CDR Based Trajectories: Tentative for Filtering Ping-pong Handover

by   Joonas Lomps, et al.
University of Tartu

Call Detail Records (CDRs) coupled with the coverage area locations provide the operator with an incredible amount of information on its customers' whereabouts and movement. Due to the non-static and overlapping nature of the antenna coverage area there commonly exist situations where cellphones geographically close to each other can be connected to different antennas due to handover rule - the operator hands over a certain cellphone to another antenna to spread the load between antennas. Hence, this aspect introduces a ping-pong handover phenomena in the trajectories extracted from the CDR data which can be misleading in understanding the mobility pattern. To reconstruct accurate trajectories it is a must to reduce the number of those handovers appearing in the dataset. This letter presents a novel approach for filtering ping-pong handovers from CDR based trajectories. Primarily, the approach is based on anchors model utilizing different features and parameters extracted from the coverage areas and reconstructed trajectories mined from the CDR data. Using this methodology we can significantly reduce the ping-pong handover noise in the trajectories, which gives a more accurate reconstruction of the customers' movement pattern.



page 1

page 2

page 3

page 4


Performance Analysis of Mobile Cellular-Connected Drones under Practical Antenna Configurations

Providing seamless connectivity to unmanned aerial vehicle user equipmen...

Semantic-based Anomalous Pattern Discovery in Moving Object Trajectories

In this work, we investigate a novel semantic approach for pattern disco...

A Study of the Spatio-Temporal Correlations in Mobile Calls Networks

For the last few years, the amount of data has significantly increased i...

Dynamic Standalone Drone-Mounted Small Cells

This paper investigates the feasibility of Dynamic Horizontal Opportunis...

Route Reconstruction from Traffic Flow via Representative Trajectories

Understanding human mobility is an important aspect of traffic analysis ...

Inferring Accurate Bus Trajectories from Noisy Estimated Arrival Time Records

Urban commuting data has long been a vital source of understanding popul...

Effects of Beamforming and Antenna Configurations on Mobility in 5G NR

The future 5G systems are getting closer to be a reality. It is envision...
This week in AI

Get the week's most popular data science and artificial intelligence research sent straight to your inbox every Saturday.

I Introduction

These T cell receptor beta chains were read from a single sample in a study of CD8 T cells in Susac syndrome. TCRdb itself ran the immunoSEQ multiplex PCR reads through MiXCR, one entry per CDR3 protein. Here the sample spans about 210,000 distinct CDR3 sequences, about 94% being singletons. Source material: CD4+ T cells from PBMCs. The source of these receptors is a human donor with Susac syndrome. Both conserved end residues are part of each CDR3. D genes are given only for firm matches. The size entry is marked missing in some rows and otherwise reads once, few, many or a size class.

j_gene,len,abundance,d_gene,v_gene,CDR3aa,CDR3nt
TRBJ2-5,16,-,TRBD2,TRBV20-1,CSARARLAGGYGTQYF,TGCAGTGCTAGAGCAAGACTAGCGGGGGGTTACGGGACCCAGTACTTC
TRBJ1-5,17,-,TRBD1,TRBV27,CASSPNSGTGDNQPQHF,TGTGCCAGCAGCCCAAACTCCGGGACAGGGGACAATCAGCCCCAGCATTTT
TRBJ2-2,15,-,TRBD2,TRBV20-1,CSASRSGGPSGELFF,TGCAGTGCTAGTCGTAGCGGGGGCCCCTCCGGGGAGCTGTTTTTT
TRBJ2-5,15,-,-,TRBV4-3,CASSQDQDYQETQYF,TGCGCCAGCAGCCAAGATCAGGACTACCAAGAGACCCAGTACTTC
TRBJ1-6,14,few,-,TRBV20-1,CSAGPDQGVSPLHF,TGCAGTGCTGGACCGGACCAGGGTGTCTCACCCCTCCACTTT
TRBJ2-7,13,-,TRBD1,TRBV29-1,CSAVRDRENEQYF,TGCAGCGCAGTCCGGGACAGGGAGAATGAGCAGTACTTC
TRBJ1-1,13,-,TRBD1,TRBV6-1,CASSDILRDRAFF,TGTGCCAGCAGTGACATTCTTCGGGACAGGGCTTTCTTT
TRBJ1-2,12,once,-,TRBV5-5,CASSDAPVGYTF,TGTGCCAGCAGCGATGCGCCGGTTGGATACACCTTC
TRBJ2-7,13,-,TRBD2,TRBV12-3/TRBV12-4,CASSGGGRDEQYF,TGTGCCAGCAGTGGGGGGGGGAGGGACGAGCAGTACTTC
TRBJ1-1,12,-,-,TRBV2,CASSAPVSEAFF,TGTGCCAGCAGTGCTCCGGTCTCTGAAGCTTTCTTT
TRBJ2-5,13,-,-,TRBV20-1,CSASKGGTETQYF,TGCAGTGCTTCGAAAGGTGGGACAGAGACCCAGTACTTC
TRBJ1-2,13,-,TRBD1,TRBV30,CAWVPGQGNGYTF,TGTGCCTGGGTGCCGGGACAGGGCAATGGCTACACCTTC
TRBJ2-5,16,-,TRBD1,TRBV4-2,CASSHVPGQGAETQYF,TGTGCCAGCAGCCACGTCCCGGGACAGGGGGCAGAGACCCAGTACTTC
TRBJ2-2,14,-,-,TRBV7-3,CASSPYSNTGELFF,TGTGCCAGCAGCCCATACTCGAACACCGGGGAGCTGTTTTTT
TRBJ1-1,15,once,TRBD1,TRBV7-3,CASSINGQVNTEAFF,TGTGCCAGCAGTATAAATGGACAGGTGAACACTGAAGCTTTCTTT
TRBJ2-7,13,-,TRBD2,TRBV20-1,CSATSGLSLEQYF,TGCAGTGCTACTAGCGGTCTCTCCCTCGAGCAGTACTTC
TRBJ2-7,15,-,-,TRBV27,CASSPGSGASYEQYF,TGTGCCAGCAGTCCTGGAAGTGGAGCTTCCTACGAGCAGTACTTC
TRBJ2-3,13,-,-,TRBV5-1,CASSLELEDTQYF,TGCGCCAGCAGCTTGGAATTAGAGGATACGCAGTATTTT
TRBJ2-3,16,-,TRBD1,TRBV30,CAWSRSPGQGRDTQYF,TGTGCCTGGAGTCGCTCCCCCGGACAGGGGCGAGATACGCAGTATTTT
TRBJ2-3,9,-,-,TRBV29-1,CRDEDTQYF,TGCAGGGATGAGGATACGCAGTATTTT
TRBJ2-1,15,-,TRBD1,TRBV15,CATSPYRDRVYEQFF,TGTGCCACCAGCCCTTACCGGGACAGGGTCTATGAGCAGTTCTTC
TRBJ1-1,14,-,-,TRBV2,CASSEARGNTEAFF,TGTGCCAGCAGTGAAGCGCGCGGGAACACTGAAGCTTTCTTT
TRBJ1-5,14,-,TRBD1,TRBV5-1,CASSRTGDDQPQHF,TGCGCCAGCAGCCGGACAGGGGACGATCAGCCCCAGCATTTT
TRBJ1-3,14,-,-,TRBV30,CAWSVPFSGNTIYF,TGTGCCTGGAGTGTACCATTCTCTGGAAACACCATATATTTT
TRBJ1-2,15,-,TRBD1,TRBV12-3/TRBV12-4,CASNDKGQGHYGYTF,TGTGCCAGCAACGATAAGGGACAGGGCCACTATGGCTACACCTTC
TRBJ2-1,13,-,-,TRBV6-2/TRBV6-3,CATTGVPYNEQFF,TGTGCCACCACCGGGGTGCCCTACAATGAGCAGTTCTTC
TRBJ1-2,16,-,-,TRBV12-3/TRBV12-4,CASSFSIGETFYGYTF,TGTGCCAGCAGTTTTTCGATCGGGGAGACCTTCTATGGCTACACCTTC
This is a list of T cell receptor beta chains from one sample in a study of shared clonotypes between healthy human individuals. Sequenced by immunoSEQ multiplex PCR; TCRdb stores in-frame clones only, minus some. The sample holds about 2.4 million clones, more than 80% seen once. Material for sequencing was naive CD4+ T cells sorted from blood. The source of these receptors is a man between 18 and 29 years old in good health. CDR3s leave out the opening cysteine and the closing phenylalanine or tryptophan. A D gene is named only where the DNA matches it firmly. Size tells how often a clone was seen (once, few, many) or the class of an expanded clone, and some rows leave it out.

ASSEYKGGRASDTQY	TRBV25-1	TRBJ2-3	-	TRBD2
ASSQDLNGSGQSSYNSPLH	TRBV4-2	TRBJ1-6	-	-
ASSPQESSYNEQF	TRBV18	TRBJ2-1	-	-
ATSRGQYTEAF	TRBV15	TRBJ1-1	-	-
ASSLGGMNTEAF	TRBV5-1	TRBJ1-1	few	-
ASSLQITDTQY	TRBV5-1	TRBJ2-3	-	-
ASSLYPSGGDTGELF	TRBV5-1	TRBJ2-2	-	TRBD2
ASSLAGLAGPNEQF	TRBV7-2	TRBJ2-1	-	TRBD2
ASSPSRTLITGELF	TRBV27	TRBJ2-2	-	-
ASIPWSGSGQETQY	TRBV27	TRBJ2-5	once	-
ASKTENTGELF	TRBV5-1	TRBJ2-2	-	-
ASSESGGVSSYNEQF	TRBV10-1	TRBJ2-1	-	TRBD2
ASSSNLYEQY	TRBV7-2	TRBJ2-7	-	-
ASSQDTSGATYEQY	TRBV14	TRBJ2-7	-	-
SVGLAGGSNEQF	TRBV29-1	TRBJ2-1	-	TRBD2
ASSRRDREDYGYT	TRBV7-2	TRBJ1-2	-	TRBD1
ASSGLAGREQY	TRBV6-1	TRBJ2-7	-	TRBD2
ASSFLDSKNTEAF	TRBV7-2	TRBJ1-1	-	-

In the last year, we witnessed an increase in the scientific research contribution concerning the usage of mobile data or call detail records (CDRs) in many applications related to mobility aspect and intelligent transportation systems such as trajectory reconstruction [1, 2], mobility hubs discovery[3], traffic monitoring [5], mobility episodes detection[4]

, travel time estimation

[6], etc. From this perspective, it is clear that mobile data has a great potential in depicting mobility patterns [8] from macroscopic perceptive and to some extent from microscopic level [7]. However, during the process of manipulating the CDR data and extracting trajectories from it, many researchers noticed that the handover phenomena, which is the process of transferring a connection from one cell to another without disrupting the session, create anomalies and misleading information about the movement of the mobile users which affect the quality of the mobility patterns [9]. In particular the frequent handovers between two cells also known as ”ping-pong handover” occurs to be the most troublesome. The phenomena are well known and are caused by fluctuations in signal strength of two cells covering the same area with subscriber located on the boundaries of both cells.
Numerous approaches have been proposed to reduce the “ping-pong handover” distortions appearing in the trajectories extracted from CDR data. In [10] the authors presented a time-dependent weight approach where they concluded that it was very difficult to have a reliable trajectory-based CDR data. Some studies used a more straightforward method by eliminating or disregarding all the events where the device has registered in a ping-pong manner (ABA is transformed to AB) [11] other researchers proposed a set of rules for different recurrent sequences and how to modify them to reflect a more reasonable traverse pattern of a mobile device during trips [12].
Another technique has been investigated in [13], the approach has two major steps the first is detecting the ping-pong handover and the second one is the replacement process. The detection is executed based on accumulating and spotting the repeated sequence of different cells in the trajectory throughout time. The replacement is performed based on three different approaches. The first one is a representative technique which focuses on replacing the whole ping-pong sequence by the cell symbol that has the highest number of visits recorded. However, the approach does not consider if the cells are neighbouring cells or not (coverage overlap between the cells). The second method is a limits technique that replaces the whole ping-pong sequence by the entry cell and the exits cell which solves the weakness of the previous methods to some extent. The last technique is a hybrid one where the two first approaches are mixed. The results demonstrated that the hybrid technique was the closest to reality.
Filtering ping-pong handover can be very challenging due to the topology and signal propagation within the network coverage since it has this tendency to fluctuate and change due to many factors such as weather and obstacles. In some case, as it was proposed in [14] the filtering process is done by focusing on the trajectories extracted from the CDR data and applying a split process when the sequences are not unique. Then, the middle cell is included in both sequences. This approach is also adopted by [15] with slight difference since it considers the time change in the occurrence of the events.